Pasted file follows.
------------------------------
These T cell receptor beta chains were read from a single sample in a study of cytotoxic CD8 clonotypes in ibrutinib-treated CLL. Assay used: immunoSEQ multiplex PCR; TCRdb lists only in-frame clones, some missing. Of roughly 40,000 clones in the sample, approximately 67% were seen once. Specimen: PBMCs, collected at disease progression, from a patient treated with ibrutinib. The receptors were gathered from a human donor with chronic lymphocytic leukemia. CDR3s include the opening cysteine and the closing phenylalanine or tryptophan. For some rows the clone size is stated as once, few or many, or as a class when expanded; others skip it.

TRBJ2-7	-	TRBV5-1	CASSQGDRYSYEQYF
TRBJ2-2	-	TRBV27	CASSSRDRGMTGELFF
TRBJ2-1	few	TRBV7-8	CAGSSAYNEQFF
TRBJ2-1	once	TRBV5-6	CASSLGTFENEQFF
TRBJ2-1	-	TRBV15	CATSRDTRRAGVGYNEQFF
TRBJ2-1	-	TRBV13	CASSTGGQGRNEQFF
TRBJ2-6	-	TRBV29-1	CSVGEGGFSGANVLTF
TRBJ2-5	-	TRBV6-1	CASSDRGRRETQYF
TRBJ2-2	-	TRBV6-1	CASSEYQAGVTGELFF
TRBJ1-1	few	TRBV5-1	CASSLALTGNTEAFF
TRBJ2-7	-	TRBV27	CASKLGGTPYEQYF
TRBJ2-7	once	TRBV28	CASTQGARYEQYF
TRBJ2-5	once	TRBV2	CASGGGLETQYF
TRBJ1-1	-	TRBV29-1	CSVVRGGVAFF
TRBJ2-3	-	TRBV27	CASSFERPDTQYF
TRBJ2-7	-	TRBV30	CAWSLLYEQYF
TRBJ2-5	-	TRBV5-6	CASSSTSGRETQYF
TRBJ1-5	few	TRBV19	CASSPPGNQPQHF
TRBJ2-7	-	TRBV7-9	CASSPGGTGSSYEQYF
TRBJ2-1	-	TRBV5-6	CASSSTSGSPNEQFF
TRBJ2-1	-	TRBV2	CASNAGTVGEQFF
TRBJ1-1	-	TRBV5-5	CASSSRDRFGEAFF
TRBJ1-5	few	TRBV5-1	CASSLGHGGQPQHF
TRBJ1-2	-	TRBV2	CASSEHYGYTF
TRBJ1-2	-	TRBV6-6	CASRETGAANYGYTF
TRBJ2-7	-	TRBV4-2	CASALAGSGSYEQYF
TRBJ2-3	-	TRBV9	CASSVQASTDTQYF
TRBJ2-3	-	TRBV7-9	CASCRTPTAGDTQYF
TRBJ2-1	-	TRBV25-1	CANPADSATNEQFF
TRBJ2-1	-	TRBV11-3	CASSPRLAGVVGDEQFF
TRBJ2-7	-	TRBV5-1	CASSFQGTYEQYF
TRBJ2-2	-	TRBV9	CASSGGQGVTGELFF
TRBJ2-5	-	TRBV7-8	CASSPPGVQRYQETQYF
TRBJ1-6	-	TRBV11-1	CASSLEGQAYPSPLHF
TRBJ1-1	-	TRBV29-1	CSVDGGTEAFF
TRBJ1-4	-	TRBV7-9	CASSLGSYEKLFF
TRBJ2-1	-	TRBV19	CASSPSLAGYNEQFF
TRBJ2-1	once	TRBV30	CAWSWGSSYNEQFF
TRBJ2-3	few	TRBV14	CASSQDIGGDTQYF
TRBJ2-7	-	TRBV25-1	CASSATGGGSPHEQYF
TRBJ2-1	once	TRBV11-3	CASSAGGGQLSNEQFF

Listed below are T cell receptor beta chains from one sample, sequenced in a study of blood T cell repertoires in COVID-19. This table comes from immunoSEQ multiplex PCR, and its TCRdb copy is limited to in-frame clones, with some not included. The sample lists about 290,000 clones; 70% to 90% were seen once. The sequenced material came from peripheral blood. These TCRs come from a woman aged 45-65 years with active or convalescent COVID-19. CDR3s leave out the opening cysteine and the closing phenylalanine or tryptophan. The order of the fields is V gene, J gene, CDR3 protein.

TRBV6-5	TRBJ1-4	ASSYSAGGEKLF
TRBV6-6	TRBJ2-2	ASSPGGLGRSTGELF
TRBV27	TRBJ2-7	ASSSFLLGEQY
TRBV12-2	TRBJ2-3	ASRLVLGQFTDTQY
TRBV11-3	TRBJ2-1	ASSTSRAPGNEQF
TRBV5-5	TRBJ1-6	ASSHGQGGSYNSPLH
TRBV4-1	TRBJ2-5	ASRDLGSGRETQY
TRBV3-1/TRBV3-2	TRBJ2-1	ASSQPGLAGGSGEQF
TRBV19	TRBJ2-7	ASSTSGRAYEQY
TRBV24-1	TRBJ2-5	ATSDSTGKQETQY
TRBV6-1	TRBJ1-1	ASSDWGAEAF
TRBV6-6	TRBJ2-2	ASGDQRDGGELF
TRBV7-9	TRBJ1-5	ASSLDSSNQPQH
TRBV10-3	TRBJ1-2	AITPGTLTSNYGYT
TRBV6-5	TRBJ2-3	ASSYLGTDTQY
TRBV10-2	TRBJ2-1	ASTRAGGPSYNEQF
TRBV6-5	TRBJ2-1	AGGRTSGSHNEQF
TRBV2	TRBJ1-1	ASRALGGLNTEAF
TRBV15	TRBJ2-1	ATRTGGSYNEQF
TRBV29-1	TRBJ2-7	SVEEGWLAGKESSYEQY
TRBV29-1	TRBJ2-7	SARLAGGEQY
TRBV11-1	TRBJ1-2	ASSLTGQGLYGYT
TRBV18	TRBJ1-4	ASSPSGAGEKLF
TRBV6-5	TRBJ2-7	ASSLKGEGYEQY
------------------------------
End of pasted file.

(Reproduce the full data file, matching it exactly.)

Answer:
These T cell receptor beta chains were read from a single sample in a study of cytotoxic CD8 clonotypes in ibrutinib-treated CLL. Assay used: immunoSEQ multiplex PCR; TCRdb lists only in-frame clones, some missing. Of roughly 40,000 clones in the sample, approximately 67% were seen once. Specimen: PBMCs, collected at disease progression, from a patient treated with ibrutinib. The receptors were gathered from a human donor with chronic lymphocytic leukemia. CDR3s include the opening cysteine and the closing phenylalanine or tryptophan. For some rows the clone size is stated as once, few or many, or as a class when expanded; others skip it.

TRBJ2-7	-	TRBV5-1	CASSQGDRYSYEQYF
TRBJ2-2	-	TRBV27	CASSSRDRGMTGELFF
TRBJ2-1	few	TRBV7-8	CAGSSAYNEQFF
TRBJ2-1	once	TRBV5-6	CASSLGTFENEQFF
TRBJ2-1	-	TRBV15	CATSRDTRRAGVGYNEQFF
TRBJ2-1	-	TRBV13	CASSTGGQGRNEQFF
TRBJ2-6	-	TRBV29-1	CSVGEGGFSGANVLTF
TRBJ2-5	-	TRBV6-1	CASSDRGRRETQYF
TRBJ2-2	-	TRBV6-1	CASSEYQAGVTGELFF
TRBJ1-1	few	TRBV5-1	CASSLALTGNTEAFF
TRBJ2-7	-	TRBV27	CASKLGGTPYEQYF
TRBJ2-7	once	TRBV28	CASTQGARYEQYF
TRBJ2-5	once	TRBV2	CASGGGLETQYF
TRBJ1-1	-	TRBV29-1	CSVVRGGVAFF
TRBJ2-3	-	TRBV27	CASSFERPDTQYF
TRBJ2-7	-	TRBV30	CAWSLLYEQYF
TRBJ2-5	-	TRBV5-6	CASSSTSGRETQYF
TRBJ1-5	few	TRBV19	CASSPPGNQPQHF
TRBJ2-7	-	TRBV7-9	CASSPGGTGSSYEQYF
TRBJ2-1	-	TRBV5-6	CASSSTSGSPNEQFF
TRBJ2-1	-	TRBV2	CASNAGTVGEQFF
TRBJ1-1	-	TRBV5-5	CASSSRDRFGEAFF
TRBJ1-5	few	TRBV5-1	CASSLGHGGQPQHF
TRBJ1-2	-	TRBV2	CASSEHYGYTF
TRBJ1-2	-	TRBV6-6	CASRETGAANYGYTF
TRBJ2-7	-	TRBV4-2	CASALAGSGSYEQYF
TRBJ2-3	-	TRBV9	CASSVQASTDTQYF
TRBJ2-3	-	TRBV7-9	CASCRTPTAGDTQYF
TRBJ2-1	-	TRBV25-1	CANPADSATNEQFF
TRBJ2-1	-	TRBV11-3	CASSPRLAGVVGDEQFF
TRBJ2-7	-	TRBV5-1	CASSFQGTYEQYF
TRBJ2-2	-	TRBV9	CASSGGQGVTGELFF
TRBJ2-5	-	TRBV7-8	CASSPPGVQRYQETQYF
TRBJ1-6	-	TRBV11-1	CASSLEGQAYPSPLHF
TRBJ1-1	-	TRBV29-1	CSVDGGTEAFF
TRBJ1-4	-	TRBV7-9	CASSLGSYEKLFF
TRBJ2-1	-	TRBV19	CASSPSLAGYNEQFF
TRBJ2-1	once	TRBV30	CAWSWGSSYNEQFF
TRBJ2-3	few	TRBV14	CASSQDIGGDTQYF
TRBJ2-7	-	TRBV25-1	CASSATGGGSPHEQYF
TRBJ2-1	once	TRBV11-3	CASSAGGGQLSNEQFF

Listed below are T cell receptor beta chains from one sample, sequenced in a study of blood T cell repertoires in COVID-19. This table comes from immunoSEQ multiplex PCR, and its TCRdb copy is limited to in-frame clones, with some not included. The sample lists about 290,000 clones; 70% to 90% were seen once. The sequenced material came from peripheral blood. These TCRs come from a woman aged 45-65 years with active or convalescent COVID-19. CDR3s leave out the opening cysteine and the closing phenylalanine or tryptophan. The order of the fields is V gene, J gene, CDR3 protein.

TRBV6-5	TRBJ1-4	ASSYSAGGEKLF
TRBV6-6	TRBJ2-2	ASSPGGLGRSTGELF
TRBV27	TRBJ2-7	ASSSFLLGEQY
TRBV12-2	TRBJ2-3	ASRLVLGQFTDTQY
TRBV11-3	TRBJ2-1	ASSTSRAPGNEQF
TRBV5-5	TRBJ1-6	ASSHGQGGSYNSPLH
TRBV4-1	TRBJ2-5	ASRDLGSGRETQY
TRBV3-1/TRBV3-2	TRBJ2-1	ASSQPGLAGGSGEQF
TRBV19	TRBJ2-7	ASSTSGRAYEQY
TRBV24-1	TRBJ2-5	ATSDSTGKQETQY
TRBV6-1	TRBJ1-1	ASSDWGAEAF
TRBV6-6	TRBJ2-2	ASGDQRDGGELF
TRBV7-9	TRBJ1-5	ASSLDSSNQPQH
TRBV10-3	TRBJ1-2	AITPGTLTSNYGYT
TRBV6-5	TRBJ2-3	ASSYLGTDTQY
TRBV10-2	TRBJ2-1	ASTRAGGPSYNEQF
TRBV6-5	TRBJ2-1	AGGRTSGSHNEQF
TRBV2	TRBJ1-1	ASRALGGLNTEAF
TRBV15	TRBJ2-1	ATRTGGSYNEQF
TRBV29-1	TRBJ2-7	SVEEGWLAGKESSYEQY
TRBV29-1	TRBJ2-7	SARLAGGEQY
TRBV11-1	TRBJ1-2	ASSLTGQGLYGYT
TRBV18	TRBJ1-4	ASSPSGAGEKLF
TRBV6-5	TRBJ2-7	ASSLKGEGYEQY